Unidirectional Versus Woven Carbon Fiber

Posted by Appleman Bicycles in Around The Shop, Blog

Here at Appleman Bicycles, strength and durability are a priority.  That’s why I use unidirectional carbon fibers to build all of my frames.  Many bikes have a cosmetic woven outer layer, but it is just that… cosmetic.

 

Unidirectional (UD) fibers are carbon fibers that run in one direction, similar to the grain of wood.

Woven fabrics have carbon fibers that run in two directions.

 

Unidirectional and Woven Carbon fibers

Woven carbon fabric (center) and Unidirectional carbon fibers.

 

Carbon fibers are 70 times stronger with the “grain” than against it.  When I design a carbon layup, I understand the forces applied to the frame and lay the carbon fiber to resist those forces.  The angle of the fiber is critical.  A layup must be designed with multiple angles and layers to resist different types of forces while riding.

 

Appleman UD and woven carbon fibers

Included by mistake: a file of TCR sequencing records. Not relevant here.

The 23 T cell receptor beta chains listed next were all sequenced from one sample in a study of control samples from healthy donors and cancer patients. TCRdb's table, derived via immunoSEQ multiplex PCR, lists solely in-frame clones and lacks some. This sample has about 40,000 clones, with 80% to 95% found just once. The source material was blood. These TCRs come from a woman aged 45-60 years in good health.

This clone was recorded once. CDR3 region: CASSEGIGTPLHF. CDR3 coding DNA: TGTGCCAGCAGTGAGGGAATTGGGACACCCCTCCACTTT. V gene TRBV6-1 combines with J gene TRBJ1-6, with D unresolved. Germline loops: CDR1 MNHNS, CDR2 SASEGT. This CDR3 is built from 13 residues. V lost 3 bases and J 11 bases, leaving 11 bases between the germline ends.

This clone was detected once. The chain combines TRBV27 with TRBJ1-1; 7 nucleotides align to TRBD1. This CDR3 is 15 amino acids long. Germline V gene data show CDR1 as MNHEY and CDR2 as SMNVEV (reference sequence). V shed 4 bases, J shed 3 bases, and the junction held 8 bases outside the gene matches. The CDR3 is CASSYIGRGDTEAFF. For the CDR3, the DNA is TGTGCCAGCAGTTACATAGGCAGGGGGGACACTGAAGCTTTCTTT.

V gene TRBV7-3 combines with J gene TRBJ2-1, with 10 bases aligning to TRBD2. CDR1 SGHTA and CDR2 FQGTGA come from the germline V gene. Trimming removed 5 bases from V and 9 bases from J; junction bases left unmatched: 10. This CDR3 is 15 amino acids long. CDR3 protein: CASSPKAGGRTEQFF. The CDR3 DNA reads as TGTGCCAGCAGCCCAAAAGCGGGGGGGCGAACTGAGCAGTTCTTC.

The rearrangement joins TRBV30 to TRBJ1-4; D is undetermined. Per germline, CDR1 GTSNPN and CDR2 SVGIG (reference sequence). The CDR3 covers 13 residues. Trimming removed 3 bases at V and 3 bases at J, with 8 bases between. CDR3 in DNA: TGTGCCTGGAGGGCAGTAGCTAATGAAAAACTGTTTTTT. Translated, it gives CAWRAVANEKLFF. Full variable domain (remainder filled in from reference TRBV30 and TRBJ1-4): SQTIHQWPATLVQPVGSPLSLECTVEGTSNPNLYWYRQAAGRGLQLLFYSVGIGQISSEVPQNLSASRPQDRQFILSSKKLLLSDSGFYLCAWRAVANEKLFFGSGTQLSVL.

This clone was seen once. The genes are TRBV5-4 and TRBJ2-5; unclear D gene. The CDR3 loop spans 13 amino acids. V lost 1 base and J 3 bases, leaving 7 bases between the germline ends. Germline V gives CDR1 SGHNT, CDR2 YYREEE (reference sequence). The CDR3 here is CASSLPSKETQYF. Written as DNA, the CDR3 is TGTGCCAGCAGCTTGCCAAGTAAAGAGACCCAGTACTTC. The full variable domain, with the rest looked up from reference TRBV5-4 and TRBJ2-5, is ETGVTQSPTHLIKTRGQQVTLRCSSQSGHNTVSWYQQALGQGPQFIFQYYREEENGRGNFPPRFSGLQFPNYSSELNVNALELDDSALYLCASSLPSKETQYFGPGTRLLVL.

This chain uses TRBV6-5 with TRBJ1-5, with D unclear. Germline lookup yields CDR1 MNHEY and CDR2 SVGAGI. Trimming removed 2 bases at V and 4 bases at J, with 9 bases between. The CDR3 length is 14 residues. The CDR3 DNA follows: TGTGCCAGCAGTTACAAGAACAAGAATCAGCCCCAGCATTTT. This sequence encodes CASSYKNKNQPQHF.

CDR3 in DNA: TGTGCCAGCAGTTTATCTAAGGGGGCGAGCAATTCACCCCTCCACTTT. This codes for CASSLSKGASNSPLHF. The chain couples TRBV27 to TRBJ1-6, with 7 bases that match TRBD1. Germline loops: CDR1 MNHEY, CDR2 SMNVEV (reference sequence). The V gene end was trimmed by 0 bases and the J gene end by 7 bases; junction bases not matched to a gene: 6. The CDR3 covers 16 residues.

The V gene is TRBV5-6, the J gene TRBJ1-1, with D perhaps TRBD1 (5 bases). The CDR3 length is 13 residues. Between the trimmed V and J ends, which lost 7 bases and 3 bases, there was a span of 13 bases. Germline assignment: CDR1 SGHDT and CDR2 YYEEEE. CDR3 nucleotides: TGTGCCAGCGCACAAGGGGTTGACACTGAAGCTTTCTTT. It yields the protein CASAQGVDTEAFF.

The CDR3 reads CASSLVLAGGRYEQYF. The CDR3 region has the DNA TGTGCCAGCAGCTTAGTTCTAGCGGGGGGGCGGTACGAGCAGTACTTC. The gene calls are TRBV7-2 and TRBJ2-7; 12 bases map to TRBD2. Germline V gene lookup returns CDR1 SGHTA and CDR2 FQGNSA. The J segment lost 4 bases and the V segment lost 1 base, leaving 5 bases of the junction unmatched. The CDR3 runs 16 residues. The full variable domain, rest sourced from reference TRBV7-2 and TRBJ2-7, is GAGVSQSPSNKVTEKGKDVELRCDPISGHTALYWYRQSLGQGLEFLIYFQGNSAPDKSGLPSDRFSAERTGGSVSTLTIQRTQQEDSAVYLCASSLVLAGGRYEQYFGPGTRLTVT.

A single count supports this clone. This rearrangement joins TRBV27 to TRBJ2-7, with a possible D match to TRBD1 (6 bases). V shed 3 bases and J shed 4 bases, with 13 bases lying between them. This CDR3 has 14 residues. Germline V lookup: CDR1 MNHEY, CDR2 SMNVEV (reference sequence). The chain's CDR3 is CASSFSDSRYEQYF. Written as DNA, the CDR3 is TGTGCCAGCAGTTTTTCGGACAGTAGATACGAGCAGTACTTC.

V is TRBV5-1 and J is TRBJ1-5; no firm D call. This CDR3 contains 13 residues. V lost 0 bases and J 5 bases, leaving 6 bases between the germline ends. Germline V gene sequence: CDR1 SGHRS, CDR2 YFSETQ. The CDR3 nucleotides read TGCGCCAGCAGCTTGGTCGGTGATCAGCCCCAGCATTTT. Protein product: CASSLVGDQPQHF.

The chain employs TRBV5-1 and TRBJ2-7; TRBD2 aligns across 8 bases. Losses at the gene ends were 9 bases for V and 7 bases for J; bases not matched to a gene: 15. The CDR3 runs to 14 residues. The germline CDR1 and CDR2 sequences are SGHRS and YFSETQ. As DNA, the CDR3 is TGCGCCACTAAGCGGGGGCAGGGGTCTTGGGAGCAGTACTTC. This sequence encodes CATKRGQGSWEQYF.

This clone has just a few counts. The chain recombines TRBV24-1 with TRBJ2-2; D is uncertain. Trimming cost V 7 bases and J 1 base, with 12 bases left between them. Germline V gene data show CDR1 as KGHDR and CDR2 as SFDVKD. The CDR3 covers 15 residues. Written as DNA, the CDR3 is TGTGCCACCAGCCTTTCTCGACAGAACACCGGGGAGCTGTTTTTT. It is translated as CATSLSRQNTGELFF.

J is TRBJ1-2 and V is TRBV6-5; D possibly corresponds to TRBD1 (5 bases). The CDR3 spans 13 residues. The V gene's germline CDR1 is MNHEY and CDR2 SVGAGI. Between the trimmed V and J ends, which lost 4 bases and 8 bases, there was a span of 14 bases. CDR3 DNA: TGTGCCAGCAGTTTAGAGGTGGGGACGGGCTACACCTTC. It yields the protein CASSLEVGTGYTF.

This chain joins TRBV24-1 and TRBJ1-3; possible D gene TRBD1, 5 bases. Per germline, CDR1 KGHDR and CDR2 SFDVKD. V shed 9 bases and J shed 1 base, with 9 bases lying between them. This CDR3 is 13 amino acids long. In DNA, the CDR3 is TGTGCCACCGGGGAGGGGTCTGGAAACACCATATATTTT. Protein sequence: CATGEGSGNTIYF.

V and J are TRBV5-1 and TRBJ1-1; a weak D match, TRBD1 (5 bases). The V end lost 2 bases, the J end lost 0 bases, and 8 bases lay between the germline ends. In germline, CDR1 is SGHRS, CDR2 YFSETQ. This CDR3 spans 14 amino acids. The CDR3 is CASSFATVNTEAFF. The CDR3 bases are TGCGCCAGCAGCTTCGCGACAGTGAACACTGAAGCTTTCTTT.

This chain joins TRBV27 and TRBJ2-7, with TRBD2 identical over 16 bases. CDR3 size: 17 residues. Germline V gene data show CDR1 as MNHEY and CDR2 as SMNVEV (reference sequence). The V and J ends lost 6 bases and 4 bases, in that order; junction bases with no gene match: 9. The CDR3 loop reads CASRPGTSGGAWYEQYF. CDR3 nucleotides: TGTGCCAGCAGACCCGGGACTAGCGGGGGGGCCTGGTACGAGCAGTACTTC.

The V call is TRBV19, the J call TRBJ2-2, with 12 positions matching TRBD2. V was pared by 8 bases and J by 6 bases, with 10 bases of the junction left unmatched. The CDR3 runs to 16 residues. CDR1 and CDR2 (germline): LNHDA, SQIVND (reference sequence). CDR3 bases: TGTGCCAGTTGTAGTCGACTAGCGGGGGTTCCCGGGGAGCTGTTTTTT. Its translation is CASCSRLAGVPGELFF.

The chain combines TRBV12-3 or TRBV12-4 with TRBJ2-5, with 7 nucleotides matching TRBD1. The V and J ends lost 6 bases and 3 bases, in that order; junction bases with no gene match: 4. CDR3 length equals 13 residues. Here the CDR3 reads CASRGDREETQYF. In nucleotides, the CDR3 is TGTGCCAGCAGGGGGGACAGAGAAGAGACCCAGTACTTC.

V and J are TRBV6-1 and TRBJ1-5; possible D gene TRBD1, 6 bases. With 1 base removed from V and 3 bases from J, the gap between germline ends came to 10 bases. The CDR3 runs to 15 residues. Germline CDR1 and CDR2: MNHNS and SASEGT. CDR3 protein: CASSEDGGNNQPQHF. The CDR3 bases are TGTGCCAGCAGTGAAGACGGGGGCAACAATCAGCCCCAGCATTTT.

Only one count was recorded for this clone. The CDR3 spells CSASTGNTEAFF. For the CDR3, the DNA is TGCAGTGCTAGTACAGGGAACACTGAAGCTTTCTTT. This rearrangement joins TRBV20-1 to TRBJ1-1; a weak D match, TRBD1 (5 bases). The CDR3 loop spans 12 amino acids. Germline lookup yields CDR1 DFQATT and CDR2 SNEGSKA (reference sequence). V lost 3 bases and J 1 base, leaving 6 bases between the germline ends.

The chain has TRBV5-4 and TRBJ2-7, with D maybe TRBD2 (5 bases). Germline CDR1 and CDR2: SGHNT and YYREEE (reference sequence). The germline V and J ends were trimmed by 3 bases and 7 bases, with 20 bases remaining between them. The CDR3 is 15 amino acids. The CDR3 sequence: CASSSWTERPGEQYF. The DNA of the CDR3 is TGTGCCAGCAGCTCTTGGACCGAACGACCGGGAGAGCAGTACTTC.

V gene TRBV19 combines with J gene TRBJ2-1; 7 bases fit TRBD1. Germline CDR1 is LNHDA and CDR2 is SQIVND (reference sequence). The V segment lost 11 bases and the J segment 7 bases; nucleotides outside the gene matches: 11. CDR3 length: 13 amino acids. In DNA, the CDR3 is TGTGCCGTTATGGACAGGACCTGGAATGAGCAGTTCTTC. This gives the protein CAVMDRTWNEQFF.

UD fibers are the perfect tool to build a bike with because they are twice as strong and twice as stiff as woven carbon fibers!  The weave of the fabric crimps the fibers and they are constantly bent in an “S” shape to go over and under each other.  When force is applied to a woven fabric, the fibers bend and try to straighten out which reduces strength and stiffness.  UD fibers lay flat and there is no flex when force is applied.

 

The result of flat, straight, UD fibers is a stronger, stiffer bike.

 

Unidirectional Custom carbon Appleman frame

Appleman UD seat cluster + DNA wraps.

17 Jul 2013 3 comments
  • Gunnar Berg July 17, 2013 at 2:46 pm /

    Serious question: Is “stiffer” better?

  • Appleman Bicycles July 17, 2013 at 3:24 pm /

    Yes.
    Because unidirectional fiber is twice as stiff and twice as strong, you only need half the amount of material (weight).

    I use stiff, strong, UD fibers everyday to tailor the feel of frames from comfy to super stiff. Design variables like tubing diameter, fiber angle, and thickness play a crucial role in the perceived stiffness of a frame.

  • Ryan Russell July 17, 2013 at 4:01 pm /

    Very cool Matt!

Post a comment